References:
1. Managed Competition for Medicare? Sobering Lessons from the Netherlands , NEJM 365:4 , p. 287, July 28, 2011, Okma, Marmor, and Oberlander


Vol. 43 April 15, 2011 “I Told You So”

April 15, 2011

“The [U.K.] proposals draw heavily on market-style incentives to drive improvements in outcomes and increase responsiveness to patients and the public. But they also include new arrangements for accountability, fundamental changes to the structure of the NHS, and a shift in the responsibility for paying for health services to groups of capitated physicians. (1)

Sound familiar?  Those words describing the current British health care reform effort could serve as a description of U.S. health care reform and the creation of Accountable Care Organizations (ACO). I know I bill myself as an “evidence-based” blogger, and therefore distant from the personal ranting, either angry or self-serving, by other bloggers, but this article in the New England Journal of Medicine spurs me to electronically shout out in triumph, “I told you so!”  In my blog (2) and in a paper (3) I wrote in 1967 (when?) I opined that  there seemed to be more similarities than differences between the U.K. and U.S. health care systems.  This well-researched article in the NEJM  agrees with me.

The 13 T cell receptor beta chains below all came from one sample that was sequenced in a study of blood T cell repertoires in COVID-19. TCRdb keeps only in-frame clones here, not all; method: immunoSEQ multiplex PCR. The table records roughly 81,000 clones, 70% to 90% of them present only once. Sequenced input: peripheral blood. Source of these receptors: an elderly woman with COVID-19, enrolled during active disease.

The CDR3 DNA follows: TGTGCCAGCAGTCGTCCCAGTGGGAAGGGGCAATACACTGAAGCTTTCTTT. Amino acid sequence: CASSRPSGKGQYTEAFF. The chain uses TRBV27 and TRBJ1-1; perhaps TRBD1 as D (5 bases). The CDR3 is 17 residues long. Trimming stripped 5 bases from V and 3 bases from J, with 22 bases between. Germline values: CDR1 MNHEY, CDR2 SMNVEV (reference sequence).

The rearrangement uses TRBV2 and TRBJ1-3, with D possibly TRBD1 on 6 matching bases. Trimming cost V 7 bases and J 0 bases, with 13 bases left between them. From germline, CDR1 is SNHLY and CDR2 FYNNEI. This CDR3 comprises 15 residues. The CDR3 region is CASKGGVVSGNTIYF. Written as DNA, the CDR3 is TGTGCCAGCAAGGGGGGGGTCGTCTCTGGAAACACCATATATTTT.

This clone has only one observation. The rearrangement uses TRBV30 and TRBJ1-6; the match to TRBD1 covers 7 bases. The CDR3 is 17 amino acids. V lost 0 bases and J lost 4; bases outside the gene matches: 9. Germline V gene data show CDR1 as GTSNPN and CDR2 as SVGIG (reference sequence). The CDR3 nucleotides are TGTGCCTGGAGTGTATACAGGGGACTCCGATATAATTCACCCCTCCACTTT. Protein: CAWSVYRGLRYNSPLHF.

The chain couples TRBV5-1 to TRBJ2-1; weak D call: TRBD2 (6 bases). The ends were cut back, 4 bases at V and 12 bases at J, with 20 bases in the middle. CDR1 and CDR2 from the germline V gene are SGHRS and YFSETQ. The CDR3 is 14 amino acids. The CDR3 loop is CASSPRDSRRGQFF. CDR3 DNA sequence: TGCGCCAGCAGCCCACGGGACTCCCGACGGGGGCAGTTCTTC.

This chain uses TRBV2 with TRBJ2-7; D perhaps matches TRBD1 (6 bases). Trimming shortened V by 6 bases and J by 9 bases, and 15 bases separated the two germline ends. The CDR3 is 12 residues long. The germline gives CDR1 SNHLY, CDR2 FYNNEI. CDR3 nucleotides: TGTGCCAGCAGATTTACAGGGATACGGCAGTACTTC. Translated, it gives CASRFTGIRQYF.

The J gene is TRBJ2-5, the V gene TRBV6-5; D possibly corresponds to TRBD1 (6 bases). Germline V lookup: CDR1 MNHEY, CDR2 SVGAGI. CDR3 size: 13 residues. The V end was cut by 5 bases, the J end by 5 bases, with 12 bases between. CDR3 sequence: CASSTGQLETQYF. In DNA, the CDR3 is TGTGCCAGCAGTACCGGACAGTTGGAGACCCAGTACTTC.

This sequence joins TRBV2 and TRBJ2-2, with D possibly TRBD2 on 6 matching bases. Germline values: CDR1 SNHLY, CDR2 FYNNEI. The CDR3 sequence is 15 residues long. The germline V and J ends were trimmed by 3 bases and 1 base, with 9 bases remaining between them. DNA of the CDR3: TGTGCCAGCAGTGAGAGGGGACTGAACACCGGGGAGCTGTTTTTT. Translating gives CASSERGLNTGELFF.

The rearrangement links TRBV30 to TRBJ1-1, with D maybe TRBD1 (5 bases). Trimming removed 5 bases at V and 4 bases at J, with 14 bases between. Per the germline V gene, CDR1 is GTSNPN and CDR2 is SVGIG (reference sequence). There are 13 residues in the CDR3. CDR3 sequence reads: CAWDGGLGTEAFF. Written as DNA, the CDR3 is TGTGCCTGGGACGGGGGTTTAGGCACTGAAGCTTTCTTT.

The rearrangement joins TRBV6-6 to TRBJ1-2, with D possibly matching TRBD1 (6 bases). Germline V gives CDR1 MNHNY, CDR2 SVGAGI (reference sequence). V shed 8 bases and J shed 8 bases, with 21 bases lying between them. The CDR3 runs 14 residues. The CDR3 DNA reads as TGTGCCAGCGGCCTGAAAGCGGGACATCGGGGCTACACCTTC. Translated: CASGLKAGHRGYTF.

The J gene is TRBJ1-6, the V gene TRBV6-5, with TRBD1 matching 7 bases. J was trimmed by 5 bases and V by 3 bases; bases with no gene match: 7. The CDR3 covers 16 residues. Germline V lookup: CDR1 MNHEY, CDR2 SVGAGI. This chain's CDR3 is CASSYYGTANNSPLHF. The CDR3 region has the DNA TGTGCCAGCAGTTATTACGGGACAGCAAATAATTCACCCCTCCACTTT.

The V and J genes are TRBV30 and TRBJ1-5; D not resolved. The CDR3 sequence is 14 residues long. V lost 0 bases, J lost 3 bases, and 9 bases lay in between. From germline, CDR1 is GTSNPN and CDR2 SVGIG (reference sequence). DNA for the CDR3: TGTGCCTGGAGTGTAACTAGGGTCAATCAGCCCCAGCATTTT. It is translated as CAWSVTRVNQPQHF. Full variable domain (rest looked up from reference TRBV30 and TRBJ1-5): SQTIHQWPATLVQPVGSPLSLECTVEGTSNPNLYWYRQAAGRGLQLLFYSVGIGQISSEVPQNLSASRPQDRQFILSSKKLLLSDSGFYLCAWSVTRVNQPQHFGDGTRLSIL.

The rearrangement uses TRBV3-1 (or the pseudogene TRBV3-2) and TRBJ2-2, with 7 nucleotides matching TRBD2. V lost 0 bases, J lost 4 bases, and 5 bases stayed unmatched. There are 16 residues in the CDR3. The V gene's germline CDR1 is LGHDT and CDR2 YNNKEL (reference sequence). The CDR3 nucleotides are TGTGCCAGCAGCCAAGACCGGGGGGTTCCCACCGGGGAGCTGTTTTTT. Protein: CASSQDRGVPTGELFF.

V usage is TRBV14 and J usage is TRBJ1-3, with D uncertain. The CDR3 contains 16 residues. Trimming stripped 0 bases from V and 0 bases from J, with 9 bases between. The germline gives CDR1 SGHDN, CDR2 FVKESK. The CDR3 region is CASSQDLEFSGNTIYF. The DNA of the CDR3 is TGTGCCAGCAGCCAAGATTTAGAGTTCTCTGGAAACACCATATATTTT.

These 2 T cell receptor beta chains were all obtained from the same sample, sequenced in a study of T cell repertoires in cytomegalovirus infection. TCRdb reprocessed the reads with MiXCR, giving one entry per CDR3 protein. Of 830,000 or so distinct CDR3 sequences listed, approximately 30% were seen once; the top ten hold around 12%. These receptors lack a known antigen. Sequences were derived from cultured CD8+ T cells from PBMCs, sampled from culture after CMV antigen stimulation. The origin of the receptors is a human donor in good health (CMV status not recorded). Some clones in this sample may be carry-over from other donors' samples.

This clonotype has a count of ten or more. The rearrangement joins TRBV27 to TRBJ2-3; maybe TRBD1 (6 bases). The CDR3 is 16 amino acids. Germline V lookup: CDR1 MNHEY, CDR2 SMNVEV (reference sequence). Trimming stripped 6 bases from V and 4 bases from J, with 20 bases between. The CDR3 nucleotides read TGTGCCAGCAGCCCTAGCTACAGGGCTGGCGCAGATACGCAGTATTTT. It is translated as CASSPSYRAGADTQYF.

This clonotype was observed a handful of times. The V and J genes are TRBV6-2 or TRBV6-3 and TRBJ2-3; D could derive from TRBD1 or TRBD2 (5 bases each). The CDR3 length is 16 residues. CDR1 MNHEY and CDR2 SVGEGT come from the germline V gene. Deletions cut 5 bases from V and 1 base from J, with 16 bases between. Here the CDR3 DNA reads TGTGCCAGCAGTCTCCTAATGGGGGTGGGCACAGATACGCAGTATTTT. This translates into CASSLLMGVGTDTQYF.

BOTH the U.K. and U.S. reform acts:

Seek to reduce costs by making providers accountable for total per capita health care costs ($32B less for U.K.over 5 yrs. and $100B less for U.S over 5 yrs.)

Seek to strengthen primary care

Remove payment incentives to increase volume of patient visits (Pay for “value” in U.S.;  “fixed budget” in U.K.)

Do NOT require providers to “bear risks” for  catastrophic illness like insurance companies do now (but that is an option for ACOs in U.S.)

Primary Care Physicians (PCP)
While the U.S. pays lip service to strengthening the PCP, the U.K. proposal really means it. U.K. will give the general practitioners CONTROL of over 70% of the NHS budget! The GPs will form primary care groups called GP Consortia. These Consortia will buy additional care for their registered patients from hospitals and specialists competing for contracts. 170 Consortia have already been formed and another 100 are being planned. A physician-run ACO in the U.S. would be similar, but the ACO would include both primary care and specialty physicians like present day multi-specialty groups. No one knows how many ACOs will be developed, and many of them will be formed by hospital systems.